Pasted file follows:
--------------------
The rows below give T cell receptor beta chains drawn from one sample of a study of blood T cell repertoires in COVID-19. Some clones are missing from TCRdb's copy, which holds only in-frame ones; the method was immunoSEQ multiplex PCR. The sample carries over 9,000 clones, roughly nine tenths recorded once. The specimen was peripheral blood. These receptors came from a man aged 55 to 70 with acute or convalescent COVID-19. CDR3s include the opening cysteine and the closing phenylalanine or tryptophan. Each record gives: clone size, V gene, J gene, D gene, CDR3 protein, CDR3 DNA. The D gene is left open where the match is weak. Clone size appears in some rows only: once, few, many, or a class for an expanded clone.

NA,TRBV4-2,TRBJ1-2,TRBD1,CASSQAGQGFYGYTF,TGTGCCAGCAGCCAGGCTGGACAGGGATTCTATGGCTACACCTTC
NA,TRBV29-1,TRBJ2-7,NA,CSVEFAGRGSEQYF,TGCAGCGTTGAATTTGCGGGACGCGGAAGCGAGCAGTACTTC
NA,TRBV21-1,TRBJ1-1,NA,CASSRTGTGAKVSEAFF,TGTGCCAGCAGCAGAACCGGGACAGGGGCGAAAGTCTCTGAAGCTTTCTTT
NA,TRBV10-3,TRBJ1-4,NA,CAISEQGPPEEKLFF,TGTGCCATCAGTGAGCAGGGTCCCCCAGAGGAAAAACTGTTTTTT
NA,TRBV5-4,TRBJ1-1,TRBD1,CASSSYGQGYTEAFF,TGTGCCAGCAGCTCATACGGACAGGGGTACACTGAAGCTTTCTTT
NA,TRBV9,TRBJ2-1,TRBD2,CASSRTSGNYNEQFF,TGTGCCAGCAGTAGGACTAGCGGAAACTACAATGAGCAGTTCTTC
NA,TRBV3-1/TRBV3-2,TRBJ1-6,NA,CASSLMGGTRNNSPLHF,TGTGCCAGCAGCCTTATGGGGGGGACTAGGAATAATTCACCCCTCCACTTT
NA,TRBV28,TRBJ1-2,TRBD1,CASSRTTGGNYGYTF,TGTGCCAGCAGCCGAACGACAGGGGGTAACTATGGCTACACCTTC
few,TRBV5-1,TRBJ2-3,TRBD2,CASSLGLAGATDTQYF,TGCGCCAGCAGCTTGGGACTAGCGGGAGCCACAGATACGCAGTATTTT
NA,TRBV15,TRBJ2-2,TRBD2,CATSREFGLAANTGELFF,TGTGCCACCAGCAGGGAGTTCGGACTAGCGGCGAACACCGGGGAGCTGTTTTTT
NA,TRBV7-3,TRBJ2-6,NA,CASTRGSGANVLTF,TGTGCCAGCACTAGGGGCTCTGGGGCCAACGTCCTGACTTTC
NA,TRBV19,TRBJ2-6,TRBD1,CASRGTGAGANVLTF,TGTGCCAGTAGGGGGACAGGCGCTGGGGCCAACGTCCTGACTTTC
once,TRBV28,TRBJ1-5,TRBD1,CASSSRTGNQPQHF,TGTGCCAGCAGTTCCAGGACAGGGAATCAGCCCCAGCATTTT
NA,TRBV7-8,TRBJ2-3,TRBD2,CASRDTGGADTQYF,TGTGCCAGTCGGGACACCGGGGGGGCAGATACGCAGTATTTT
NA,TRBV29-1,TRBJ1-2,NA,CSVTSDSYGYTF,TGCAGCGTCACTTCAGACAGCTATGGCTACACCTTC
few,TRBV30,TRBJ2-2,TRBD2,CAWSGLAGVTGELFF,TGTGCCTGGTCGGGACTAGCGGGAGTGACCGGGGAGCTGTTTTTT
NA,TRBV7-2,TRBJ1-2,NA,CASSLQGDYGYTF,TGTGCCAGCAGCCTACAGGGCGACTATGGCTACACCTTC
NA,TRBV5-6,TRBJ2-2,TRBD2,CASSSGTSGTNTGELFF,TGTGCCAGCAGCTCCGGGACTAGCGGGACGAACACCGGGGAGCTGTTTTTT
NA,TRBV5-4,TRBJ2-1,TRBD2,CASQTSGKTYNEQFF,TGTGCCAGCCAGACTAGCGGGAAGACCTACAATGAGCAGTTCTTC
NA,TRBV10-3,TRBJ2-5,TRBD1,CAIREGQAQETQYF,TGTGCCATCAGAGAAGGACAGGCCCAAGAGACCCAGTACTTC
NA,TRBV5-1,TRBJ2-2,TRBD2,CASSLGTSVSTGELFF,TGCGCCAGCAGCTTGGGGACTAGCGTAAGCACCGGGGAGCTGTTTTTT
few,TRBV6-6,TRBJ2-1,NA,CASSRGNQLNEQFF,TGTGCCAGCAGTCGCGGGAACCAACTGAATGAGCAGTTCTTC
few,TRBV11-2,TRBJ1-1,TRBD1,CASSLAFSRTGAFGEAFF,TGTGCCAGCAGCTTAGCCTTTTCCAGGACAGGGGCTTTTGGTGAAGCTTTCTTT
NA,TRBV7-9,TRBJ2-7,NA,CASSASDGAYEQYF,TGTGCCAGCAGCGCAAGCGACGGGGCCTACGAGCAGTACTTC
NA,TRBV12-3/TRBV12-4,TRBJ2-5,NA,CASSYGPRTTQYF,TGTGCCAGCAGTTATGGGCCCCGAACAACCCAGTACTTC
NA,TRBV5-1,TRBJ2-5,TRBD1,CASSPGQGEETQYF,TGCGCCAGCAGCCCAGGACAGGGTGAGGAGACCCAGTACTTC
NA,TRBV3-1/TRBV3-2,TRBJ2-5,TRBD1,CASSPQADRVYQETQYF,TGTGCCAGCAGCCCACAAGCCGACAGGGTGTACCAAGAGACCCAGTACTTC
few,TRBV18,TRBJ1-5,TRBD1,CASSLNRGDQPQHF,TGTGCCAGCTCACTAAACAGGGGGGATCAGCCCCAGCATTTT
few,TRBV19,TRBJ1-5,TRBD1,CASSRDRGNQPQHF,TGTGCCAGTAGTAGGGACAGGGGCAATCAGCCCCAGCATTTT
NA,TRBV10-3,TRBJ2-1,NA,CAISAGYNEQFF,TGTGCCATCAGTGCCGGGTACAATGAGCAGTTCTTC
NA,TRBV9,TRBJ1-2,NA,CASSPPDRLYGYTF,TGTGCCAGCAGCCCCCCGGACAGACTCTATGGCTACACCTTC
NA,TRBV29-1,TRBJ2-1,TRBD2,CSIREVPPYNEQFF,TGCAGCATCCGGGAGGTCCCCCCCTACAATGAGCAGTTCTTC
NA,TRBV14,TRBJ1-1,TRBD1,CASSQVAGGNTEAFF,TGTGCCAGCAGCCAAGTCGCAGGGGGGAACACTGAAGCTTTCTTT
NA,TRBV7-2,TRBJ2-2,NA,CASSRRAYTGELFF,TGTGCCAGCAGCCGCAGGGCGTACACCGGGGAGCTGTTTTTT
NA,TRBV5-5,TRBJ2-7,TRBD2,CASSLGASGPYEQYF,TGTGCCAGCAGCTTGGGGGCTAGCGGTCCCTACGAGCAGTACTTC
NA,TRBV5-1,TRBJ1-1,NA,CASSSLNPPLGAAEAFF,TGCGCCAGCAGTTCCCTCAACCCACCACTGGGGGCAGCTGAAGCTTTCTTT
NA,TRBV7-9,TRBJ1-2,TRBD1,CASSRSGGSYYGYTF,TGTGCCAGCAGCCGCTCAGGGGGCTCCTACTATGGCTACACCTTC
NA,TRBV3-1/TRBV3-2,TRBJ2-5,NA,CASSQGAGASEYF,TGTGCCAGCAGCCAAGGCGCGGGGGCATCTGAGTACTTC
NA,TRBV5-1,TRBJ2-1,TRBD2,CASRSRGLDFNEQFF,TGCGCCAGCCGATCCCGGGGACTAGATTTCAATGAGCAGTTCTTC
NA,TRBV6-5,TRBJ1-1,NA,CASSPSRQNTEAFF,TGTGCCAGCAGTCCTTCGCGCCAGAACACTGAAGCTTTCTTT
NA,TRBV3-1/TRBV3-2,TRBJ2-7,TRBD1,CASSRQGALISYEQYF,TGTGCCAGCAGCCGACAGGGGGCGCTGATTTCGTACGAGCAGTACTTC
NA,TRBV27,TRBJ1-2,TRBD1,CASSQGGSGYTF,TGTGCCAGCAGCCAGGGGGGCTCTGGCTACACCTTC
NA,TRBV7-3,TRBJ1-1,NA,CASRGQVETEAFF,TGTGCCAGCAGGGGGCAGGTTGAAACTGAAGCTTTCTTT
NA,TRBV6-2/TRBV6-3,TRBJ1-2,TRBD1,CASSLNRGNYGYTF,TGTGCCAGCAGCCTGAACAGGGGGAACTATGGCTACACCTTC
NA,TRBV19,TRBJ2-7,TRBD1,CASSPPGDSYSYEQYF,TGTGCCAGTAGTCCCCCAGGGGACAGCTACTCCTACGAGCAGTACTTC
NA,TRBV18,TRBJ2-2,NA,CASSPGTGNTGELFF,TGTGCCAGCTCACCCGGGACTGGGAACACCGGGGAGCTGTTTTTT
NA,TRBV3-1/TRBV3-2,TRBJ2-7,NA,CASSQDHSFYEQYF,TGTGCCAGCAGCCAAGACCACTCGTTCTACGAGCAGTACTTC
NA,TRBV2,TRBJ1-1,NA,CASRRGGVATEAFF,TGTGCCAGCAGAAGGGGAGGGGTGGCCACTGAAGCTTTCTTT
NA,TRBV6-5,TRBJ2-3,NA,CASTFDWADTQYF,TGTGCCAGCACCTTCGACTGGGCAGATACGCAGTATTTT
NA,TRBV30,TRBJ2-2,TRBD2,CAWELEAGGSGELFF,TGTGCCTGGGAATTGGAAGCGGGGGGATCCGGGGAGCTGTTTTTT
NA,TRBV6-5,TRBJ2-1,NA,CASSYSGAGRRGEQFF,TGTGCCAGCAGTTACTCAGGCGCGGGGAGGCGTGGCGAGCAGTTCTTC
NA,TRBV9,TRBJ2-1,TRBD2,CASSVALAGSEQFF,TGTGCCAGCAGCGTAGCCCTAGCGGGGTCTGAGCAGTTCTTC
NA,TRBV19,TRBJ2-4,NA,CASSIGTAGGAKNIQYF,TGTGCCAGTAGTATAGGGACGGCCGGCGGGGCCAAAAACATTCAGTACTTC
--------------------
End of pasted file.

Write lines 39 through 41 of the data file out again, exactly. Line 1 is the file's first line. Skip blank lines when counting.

NA,TRBV3-1/TRBV3-2,TRBJ2-5,NA,CASSQGAGASEYF,TGTGCCAGCAGCCAAGGCGCGGGGGCATCTGAGTACTTC
NA,TRBV5-1,TRBJ2-1,TRBD2,CASRSRGLDFNEQFF,TGCGCCAGCCGATCCCGGGGACTAGATTTCAATGAGCAGTTCTTC
NA,TRBV6-5,TRBJ1-1,NA,CASSPSRQNTEAFF,TGTGCCAGCAGTCCTTCGCGCCAGAACACTGAAGCTTTCTTT